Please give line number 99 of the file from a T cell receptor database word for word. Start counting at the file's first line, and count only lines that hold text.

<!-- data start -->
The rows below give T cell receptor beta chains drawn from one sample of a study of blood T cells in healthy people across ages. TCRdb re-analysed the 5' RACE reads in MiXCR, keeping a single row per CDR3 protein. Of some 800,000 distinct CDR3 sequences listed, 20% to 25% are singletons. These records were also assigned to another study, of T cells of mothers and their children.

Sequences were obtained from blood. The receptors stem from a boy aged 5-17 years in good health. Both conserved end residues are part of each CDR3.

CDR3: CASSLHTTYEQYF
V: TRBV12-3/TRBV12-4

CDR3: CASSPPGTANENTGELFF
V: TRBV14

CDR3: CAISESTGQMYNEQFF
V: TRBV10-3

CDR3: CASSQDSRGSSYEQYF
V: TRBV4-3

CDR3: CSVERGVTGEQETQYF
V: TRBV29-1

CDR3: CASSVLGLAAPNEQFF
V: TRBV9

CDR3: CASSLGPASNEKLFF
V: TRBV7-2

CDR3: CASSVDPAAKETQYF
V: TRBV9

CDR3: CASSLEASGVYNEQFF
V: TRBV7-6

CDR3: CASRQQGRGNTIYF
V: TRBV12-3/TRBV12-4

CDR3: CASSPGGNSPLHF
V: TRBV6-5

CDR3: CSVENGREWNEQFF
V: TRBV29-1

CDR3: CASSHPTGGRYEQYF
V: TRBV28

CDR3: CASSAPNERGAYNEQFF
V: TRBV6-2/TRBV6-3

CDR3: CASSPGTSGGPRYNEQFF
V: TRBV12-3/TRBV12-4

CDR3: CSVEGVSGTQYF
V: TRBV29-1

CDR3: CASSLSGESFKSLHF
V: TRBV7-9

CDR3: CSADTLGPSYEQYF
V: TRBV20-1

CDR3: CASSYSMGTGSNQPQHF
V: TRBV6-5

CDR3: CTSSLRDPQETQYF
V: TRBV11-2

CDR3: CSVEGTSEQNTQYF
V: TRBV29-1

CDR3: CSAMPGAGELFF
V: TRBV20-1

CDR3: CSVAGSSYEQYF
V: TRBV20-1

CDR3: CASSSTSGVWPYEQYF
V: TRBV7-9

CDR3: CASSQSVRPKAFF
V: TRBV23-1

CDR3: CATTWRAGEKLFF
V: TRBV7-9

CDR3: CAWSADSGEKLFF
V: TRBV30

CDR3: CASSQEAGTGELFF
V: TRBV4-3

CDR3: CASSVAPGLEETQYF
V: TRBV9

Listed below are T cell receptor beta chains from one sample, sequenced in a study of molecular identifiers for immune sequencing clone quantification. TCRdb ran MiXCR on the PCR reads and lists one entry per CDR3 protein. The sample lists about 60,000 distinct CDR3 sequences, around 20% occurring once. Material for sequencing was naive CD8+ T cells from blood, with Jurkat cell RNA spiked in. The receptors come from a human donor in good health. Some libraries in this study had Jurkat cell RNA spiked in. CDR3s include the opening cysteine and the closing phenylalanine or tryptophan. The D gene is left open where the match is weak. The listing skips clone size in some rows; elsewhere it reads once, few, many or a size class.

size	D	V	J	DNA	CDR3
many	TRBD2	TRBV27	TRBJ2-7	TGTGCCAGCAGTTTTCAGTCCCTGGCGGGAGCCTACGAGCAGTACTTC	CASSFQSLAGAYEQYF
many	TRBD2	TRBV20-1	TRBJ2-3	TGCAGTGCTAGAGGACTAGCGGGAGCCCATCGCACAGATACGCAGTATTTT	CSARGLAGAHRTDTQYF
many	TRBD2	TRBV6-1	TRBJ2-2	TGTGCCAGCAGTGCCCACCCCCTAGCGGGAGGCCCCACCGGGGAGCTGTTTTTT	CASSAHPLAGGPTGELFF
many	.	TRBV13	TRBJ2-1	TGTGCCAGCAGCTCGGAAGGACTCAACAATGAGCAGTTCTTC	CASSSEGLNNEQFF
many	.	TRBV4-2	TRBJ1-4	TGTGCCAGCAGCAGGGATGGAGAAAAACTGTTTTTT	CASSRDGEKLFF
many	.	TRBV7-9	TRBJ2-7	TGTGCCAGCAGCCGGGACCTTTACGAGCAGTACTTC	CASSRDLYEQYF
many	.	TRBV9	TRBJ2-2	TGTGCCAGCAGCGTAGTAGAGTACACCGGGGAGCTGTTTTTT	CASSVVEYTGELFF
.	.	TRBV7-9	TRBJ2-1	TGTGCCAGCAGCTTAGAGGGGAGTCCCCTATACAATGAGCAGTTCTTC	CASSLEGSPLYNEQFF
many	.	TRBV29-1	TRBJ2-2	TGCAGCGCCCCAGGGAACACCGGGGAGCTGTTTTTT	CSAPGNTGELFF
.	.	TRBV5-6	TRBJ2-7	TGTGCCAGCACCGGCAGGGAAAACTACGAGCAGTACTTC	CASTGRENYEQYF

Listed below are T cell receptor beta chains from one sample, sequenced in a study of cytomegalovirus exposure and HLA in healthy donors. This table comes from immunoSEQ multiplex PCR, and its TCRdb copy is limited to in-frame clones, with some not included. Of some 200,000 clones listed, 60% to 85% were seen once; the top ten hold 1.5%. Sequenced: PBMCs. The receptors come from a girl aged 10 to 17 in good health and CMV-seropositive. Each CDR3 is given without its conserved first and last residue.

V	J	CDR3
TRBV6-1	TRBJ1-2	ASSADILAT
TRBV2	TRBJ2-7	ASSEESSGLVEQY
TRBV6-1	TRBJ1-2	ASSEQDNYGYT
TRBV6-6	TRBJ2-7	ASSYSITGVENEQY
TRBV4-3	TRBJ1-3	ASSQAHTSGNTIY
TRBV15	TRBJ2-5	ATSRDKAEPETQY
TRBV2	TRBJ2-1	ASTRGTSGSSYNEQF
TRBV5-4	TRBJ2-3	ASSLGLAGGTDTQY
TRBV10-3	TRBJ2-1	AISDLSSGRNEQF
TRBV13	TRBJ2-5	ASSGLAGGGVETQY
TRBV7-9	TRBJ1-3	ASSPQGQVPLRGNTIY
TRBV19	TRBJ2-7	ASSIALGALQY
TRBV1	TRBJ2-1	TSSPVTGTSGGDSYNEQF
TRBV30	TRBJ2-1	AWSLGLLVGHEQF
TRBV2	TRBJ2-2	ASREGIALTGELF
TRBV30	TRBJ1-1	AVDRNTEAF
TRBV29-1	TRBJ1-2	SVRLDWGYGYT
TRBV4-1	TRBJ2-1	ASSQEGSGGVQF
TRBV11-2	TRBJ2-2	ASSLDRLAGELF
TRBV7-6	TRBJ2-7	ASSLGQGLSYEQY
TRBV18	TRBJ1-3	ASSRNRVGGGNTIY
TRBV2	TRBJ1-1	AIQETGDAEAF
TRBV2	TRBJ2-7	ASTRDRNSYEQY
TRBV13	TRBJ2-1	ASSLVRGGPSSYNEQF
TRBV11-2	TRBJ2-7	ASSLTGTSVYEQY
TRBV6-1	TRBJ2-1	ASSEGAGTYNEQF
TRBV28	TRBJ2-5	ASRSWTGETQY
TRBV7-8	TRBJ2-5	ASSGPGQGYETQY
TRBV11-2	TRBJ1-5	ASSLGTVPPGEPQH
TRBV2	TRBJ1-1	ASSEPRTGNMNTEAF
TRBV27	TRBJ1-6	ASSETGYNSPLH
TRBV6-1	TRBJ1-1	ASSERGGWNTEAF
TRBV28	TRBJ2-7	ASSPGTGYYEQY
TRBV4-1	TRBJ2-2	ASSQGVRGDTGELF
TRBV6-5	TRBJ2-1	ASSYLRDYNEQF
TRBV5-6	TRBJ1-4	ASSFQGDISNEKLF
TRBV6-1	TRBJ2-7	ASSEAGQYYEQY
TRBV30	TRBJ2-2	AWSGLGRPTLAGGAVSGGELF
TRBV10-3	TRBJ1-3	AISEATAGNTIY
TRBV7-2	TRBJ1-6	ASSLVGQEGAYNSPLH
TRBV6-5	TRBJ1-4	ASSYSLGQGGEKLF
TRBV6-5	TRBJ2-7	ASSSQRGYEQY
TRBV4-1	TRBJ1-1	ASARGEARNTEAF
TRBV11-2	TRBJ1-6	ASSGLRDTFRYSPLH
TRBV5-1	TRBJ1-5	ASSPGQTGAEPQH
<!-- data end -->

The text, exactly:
TRBV11-2	TRBJ2-7	ASSLTGTSVYEQY